A treasure trove of memories in Scarborough’s strip malls
When we asked locals to submit photos and stories of their favourite strip malls, they told anecdotes about adventures, both new and old.
Strip malls are perfect examples of “third places,” which are spaces outside of home and work where one finds a sense of community, according to Daniel Rotsztain, a Toronto-based cartographer, artist and writer. Third places often house a variety of retail stores that function as gathering spots — from a convenience store that sells neighbourhood essentials to a barbershop that locals frequent, and a restaurant that serves homestyle food based on family recipes passed down through generations.
Usually, there’s a cultural specificity to strip malls, says Rotsztain, since affordable rent makes them especially attractive to new immigrants who might not have access to a lot of capital: “Birds of a feather flock together; it’s that combination of affordability and need for community that humans just have. And so, some strip malls are all Bengali, or all Gujarati or all Iranian.”
Scarborough strip malls, however, are special because they’re so culturally mixed, Rotsztain points out. “I think communities like Jewish or Iranian or Greek — they usually have specific areas, specific neighbourhoods they congregate in. There’s something about Scarborough [in] that everyone [from many different ethnic communities] is there,” he says.
As part of my research for my story about why strip malls bring community together, I asked members of our Scarborough Discourse Facebook group to share photos and accompanying anecdotes of their favourite neighbourhood strip malls. In response, I received many heartfelt submissions — some reliving childhood memories, others describing recent outings. Check out the highlights, below, and click each person’s name to see the full Facebook thread discussion. If you want to be featured in this post, please email me.
“I was going to highlight the corner where I live that has three strip plazas and a small shopping mall. But…after dropping in on the Uncle Neil and Friends Annual Toy Drive, our family stopped in for lunch at Mama’s Boys Burgers. This joint is inside the ‘Sun Valley’ plaza at Danforth and Birchmount. Why didn’t anyone tell me about this place before?! The burgers are so tasty and juicy. And ‘Mama’ is the nicest person! She spoke with us like we were old friends. She even made sure everyone had a drink even though not everyone ordered one! Mama’s Boys Burgers is now my favourite burger place, and is now on my list of go-to places for burgers and for visitors to the city. The rest of Toronto is missing out by not going to Scarborough!”
“A picture of a small yet vibrant strip mall in my area. It’s always filled with people and has been a meeting place and community hub of sorts since I was a kid. Throughout the years, it has also been well maintained and continually able to attract new people to the area.”
“Thought I’d share one of my favourite Scarborough strip malls, even though it’s not really a strip mall. I can be found here at least once a month, sometimes two. I get my eyebrows done, maybe pick up some South Asian grocery staples and — on the odd occasion — also pick up samosas at Samosa King. The samosas are cheap, the perfect size and super crisp if you happen to get a batch straight out of the fryer. Yum!”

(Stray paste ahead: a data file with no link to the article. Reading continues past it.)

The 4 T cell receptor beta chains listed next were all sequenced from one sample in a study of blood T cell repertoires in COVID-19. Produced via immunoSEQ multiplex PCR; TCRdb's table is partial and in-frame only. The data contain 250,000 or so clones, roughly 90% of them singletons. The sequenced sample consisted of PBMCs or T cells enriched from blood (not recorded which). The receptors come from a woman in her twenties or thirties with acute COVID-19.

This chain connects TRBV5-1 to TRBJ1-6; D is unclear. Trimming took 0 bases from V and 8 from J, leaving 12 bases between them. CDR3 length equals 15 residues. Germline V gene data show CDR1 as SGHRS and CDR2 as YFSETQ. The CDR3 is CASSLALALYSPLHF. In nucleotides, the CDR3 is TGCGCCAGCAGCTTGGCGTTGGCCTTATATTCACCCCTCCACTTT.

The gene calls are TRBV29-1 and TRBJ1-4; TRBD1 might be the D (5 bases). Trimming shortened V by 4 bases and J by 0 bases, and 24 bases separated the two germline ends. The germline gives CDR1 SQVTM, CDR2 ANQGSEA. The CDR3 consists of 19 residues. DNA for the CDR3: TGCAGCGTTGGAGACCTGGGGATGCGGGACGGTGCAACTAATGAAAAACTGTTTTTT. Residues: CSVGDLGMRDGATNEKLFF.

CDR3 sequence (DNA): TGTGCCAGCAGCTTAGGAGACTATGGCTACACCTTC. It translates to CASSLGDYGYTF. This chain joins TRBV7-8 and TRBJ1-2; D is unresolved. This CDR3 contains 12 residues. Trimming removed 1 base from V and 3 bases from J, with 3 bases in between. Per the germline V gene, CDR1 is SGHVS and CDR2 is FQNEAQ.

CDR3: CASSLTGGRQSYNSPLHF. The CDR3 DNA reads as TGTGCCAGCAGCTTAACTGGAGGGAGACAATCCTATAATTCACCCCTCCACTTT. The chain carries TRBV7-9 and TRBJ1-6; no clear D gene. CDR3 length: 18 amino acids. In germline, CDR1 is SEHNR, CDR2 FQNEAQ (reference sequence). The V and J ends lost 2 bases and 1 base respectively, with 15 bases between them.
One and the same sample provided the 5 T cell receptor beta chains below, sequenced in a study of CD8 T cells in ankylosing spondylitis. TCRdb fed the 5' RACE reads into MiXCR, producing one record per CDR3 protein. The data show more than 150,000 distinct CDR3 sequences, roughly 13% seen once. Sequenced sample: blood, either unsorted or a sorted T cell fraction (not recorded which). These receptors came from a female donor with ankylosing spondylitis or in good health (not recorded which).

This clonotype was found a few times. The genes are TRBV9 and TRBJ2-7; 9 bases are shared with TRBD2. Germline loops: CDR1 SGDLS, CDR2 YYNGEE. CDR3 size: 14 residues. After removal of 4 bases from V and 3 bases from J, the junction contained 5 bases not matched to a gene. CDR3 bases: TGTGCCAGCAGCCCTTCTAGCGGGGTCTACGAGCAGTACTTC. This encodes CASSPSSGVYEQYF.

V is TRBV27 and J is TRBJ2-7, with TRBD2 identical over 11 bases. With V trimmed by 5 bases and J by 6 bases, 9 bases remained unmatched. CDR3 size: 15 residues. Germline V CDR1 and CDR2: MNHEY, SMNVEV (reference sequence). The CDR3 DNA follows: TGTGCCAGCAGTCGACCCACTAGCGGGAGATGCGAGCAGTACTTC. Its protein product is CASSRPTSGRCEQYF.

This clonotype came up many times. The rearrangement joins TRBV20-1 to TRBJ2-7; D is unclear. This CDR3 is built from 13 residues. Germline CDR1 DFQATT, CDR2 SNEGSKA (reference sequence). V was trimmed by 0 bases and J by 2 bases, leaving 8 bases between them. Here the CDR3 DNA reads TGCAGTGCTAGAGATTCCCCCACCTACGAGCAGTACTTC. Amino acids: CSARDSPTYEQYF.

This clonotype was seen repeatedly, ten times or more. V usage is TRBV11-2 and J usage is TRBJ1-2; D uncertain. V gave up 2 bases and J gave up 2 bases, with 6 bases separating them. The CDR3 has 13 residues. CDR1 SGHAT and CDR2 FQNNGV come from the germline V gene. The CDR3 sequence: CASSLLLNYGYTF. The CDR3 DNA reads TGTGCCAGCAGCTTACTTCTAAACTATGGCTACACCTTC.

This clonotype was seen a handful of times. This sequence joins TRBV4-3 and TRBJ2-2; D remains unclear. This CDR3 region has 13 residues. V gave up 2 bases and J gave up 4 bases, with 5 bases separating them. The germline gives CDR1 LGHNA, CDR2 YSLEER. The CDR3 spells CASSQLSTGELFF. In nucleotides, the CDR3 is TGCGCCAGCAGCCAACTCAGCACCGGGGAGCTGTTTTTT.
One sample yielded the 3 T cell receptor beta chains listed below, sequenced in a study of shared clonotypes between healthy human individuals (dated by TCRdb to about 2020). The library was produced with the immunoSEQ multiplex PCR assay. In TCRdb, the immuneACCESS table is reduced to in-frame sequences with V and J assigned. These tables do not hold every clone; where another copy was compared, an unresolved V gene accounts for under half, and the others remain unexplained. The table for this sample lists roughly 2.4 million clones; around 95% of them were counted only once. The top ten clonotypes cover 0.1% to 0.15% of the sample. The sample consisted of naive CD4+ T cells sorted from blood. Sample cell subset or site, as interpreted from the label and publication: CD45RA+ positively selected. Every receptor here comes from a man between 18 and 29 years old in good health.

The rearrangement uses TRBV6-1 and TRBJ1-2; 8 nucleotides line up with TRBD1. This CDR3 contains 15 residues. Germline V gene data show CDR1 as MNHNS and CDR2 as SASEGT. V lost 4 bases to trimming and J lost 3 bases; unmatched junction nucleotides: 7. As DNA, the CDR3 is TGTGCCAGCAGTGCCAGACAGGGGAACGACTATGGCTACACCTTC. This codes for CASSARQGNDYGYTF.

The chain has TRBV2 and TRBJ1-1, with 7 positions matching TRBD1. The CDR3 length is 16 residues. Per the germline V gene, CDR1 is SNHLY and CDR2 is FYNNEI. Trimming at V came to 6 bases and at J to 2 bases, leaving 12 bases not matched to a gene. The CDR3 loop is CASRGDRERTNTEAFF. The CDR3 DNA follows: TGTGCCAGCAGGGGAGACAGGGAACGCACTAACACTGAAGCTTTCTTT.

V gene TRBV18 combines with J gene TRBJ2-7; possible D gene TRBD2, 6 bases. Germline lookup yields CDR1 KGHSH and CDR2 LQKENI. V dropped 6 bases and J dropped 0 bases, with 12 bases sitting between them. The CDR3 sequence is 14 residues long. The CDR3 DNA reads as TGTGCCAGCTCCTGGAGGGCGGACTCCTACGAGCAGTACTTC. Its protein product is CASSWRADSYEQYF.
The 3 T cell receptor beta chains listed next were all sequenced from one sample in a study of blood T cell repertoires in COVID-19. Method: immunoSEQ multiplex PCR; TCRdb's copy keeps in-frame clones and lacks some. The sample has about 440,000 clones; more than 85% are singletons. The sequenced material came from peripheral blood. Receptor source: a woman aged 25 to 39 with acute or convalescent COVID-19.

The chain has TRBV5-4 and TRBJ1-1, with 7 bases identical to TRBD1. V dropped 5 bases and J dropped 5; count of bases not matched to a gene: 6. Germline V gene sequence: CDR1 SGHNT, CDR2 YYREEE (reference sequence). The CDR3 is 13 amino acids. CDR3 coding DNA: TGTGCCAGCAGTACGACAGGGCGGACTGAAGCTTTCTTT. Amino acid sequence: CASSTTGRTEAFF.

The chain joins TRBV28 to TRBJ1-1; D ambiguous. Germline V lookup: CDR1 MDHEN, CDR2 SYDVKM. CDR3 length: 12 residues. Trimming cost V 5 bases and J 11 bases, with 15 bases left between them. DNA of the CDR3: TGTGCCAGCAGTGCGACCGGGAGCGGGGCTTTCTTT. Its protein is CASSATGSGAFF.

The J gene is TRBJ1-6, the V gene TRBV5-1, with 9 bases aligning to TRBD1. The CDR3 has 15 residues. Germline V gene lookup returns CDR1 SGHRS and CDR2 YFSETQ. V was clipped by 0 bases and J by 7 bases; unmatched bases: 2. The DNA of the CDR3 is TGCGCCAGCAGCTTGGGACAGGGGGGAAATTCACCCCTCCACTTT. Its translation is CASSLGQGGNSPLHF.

“Wexford Plaza is a forever favourite of mine. I grew up right behind here, and I have the best memories of going to Frank’s Smoke Shop for strawberry shortcake ice cream bars. There was also a European deli that would give us free slices of meat. It’s always nice to come back to the old area and see what’s new. We always come back for the Taste of Lawrence and get to check it out. Also, today we had lunch just down the street at Sahan, which is a delicious Somalian restaurant if anyone is looking for food suggestions in the area!”
“There are many incredible plazas in Scarborough — hard to pick just one, but here’s one. Northwest corner of Ellesmere and Pharmacy (some shop owners refer to it as the ‘Express Plaza’). I started bringing guests here during the food tours to showcase how diverse the scene is in Scarborough — told through one of the smallest plazas in the area. You can go from Filipino to Persian to Tanzanian (the best samosas IMO) to Lebanese to Hakka, all in one parking lot. I’m regularly asked by downtowners if there’s one plaza worth eating through. This is a start.”
“As discussed, a great little strip plaza in Scarborough. The Stop 20 Plaza was named because it was at the location of the twentieth stop along the radial streetcar line that went from V.P. to Highland Creek way back in the day. It has street credibility with decades of history, many longstanding reputable service businesses, adds to Scarborough’s well-known variety of international cuisine (Sushi and Wok, Il Fresco, Vi Pei restaurants) and has diverse retail, as well as animal care. As you can see by the busy parking lot, it is well attended. There still is an important place for well-tenanted and -maintained strip plazas that serve as community hubs in Scarborough.”
“Woodside Square mall! Intersection: McCowan and Finch. I grew up in this mall. This place holds many childhood memories, such as birthday parties at McDonald’s (it used to be located in the mall), $2 chicken burgers from the bakery (I ate this every day in high school) and Zellers (my first retail job). I know it’s not a strip mall by definition. However, it contains strip mall aesthetics. Also, I thought it was important to capture the cinema entrance. This place has been around since the ’70s.”